The State Of CyberSecurity And Innovation In Ireland And The EU | A Dialogue With Brendan Bonner & John Durcan


Guests: Brendan Bonner | John Durcan
Host: Sean Martin

This episode of At The Edge is made possible by the generosity of our sponsors,
Interfocus and Nintex.


Far too often, as an industry, we (the cybersecurity professionals) tend to talk about security with other security professionals as opposed to a larger group of people outside of the industry. The challenge with this is that we end up missing out on driving a culture of security into the rest of the business, and we lost out on understanding how cybersecurity can help the business beyond keeping things from hitting the fan.

Wouldn’t it be good if we could cross that bridge such that we all have a good picture for what’s important for the business — and ultimately for humanity and the societies for which we create?

What if, for example, at the same that we’re researching and developing a new medical technology designed to improve the health of humans, we also look at the cybersecurity, cyberprivacy, and cybersafety elements of this new invention? What if we take that up one more notch to teach students at all levels that this is paramount and that these “cyber” elements shouldn’t be an afterthought, but part of the mindset and culture of each person and the organization for which they work?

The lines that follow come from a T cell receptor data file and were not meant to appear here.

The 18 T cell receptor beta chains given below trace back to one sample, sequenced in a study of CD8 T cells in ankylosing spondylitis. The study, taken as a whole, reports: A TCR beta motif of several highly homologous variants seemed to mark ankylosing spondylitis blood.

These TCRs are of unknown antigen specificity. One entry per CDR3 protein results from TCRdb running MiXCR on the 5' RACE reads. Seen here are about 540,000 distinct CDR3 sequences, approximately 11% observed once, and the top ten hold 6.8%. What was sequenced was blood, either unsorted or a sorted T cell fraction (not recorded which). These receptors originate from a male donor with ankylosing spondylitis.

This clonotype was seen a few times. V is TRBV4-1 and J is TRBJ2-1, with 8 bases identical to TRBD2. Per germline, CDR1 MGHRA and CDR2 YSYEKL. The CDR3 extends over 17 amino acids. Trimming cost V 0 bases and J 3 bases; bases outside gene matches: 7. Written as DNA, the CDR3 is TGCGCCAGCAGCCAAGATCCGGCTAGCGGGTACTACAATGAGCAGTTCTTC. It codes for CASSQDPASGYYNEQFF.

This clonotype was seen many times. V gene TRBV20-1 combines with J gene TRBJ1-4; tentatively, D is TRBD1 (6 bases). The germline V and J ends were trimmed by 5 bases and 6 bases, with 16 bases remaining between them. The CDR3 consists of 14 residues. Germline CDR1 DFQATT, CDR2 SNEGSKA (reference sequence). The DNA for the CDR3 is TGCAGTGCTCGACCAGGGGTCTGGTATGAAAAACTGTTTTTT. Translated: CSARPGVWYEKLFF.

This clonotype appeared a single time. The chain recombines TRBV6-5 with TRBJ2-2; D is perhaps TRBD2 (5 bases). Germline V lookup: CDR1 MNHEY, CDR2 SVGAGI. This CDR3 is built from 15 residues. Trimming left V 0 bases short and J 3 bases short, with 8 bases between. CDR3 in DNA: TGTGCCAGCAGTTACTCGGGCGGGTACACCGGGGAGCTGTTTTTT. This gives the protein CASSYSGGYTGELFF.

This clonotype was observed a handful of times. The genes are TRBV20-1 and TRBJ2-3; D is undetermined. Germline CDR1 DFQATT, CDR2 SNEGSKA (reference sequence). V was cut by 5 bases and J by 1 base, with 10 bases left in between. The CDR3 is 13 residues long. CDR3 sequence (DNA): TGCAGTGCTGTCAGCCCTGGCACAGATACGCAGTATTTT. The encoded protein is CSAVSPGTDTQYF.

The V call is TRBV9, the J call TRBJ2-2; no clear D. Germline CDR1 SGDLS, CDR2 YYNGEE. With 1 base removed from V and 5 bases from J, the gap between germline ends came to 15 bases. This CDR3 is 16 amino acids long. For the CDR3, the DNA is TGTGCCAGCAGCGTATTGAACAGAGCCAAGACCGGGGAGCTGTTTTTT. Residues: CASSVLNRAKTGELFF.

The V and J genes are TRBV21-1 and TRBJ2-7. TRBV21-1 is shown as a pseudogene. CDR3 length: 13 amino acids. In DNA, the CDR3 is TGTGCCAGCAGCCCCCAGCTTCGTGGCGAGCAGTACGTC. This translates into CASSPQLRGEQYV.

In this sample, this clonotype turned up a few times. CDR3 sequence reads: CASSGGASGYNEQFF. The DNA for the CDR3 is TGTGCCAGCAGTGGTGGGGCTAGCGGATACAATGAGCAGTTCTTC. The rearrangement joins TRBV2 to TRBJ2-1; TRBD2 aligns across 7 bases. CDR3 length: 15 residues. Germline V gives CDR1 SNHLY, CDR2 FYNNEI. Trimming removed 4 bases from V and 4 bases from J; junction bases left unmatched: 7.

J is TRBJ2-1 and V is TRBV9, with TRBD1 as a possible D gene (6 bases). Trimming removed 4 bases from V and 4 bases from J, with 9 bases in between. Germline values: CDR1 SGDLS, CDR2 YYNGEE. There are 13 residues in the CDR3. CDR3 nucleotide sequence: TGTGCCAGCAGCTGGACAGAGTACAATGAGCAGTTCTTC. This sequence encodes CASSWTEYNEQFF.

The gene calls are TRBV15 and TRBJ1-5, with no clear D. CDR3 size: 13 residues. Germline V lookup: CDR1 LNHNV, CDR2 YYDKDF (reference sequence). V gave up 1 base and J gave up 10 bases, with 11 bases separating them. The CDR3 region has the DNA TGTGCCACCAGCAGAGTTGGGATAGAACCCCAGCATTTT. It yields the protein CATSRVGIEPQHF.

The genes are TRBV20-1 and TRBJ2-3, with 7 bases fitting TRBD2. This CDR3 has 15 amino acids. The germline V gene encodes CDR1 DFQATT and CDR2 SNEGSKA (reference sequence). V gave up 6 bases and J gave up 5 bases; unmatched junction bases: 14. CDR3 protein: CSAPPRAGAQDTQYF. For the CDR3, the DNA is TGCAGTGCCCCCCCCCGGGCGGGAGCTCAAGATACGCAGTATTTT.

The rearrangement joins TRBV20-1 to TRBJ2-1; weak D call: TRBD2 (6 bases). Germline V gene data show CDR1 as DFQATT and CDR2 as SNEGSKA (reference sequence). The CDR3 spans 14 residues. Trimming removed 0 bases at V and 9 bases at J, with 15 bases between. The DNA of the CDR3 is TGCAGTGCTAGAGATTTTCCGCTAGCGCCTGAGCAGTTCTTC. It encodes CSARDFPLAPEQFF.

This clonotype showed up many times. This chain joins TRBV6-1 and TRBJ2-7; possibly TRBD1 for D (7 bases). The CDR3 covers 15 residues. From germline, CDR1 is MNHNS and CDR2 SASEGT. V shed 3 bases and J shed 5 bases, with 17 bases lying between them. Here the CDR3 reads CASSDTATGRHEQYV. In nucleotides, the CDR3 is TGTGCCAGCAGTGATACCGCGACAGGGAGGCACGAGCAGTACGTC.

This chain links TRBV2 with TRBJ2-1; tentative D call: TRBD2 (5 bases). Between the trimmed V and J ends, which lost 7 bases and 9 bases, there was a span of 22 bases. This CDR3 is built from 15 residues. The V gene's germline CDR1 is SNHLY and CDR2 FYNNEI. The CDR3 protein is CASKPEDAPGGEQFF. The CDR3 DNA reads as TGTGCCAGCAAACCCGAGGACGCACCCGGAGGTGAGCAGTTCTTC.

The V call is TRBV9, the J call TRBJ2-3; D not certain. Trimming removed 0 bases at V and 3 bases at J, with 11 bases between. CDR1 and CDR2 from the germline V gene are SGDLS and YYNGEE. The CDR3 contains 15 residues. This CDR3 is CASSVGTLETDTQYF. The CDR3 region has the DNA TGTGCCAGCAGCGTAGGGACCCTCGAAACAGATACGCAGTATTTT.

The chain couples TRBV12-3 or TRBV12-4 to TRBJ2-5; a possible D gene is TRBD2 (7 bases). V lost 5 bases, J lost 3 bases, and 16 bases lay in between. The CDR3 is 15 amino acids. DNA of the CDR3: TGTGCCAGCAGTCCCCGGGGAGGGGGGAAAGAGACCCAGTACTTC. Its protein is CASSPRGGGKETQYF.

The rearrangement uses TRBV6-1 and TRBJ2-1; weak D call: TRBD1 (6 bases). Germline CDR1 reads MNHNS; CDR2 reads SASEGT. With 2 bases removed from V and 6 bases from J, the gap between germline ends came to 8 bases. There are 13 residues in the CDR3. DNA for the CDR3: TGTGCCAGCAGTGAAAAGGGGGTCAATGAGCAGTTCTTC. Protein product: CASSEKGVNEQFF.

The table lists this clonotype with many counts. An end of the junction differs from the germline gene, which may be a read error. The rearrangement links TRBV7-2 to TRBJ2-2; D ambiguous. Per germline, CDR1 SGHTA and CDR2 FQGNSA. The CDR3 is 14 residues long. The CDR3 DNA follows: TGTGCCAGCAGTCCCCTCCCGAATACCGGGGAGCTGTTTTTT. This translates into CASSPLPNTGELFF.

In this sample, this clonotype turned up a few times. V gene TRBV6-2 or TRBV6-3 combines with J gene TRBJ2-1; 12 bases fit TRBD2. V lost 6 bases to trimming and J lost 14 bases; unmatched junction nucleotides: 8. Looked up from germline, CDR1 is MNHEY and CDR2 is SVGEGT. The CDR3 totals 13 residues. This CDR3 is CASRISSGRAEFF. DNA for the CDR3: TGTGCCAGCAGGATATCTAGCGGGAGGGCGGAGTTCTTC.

While I may be a bit aggressive — and may even be, perhaps, presenting a utopian view for which we are from realizing — these are some of the main drivers underneath a conversation I had earlier this year with Brendan Bonner, Chief Technologist — Technology, Content and Business Services at IDA Ireland, and John Durcan, Senior Technologist at Enterprise Ireland.

I wanted to get their collective view on the state of technology, cybersecurity, and privacy in Ireland and the rest of the European Union in connection with other innovations and industries in which both entities invest heavily.

You’re in luck with this podcast. Because we had such an engaging conversation, this podcast warrants two parts. One part for the drive/ride into work — the other for the return home.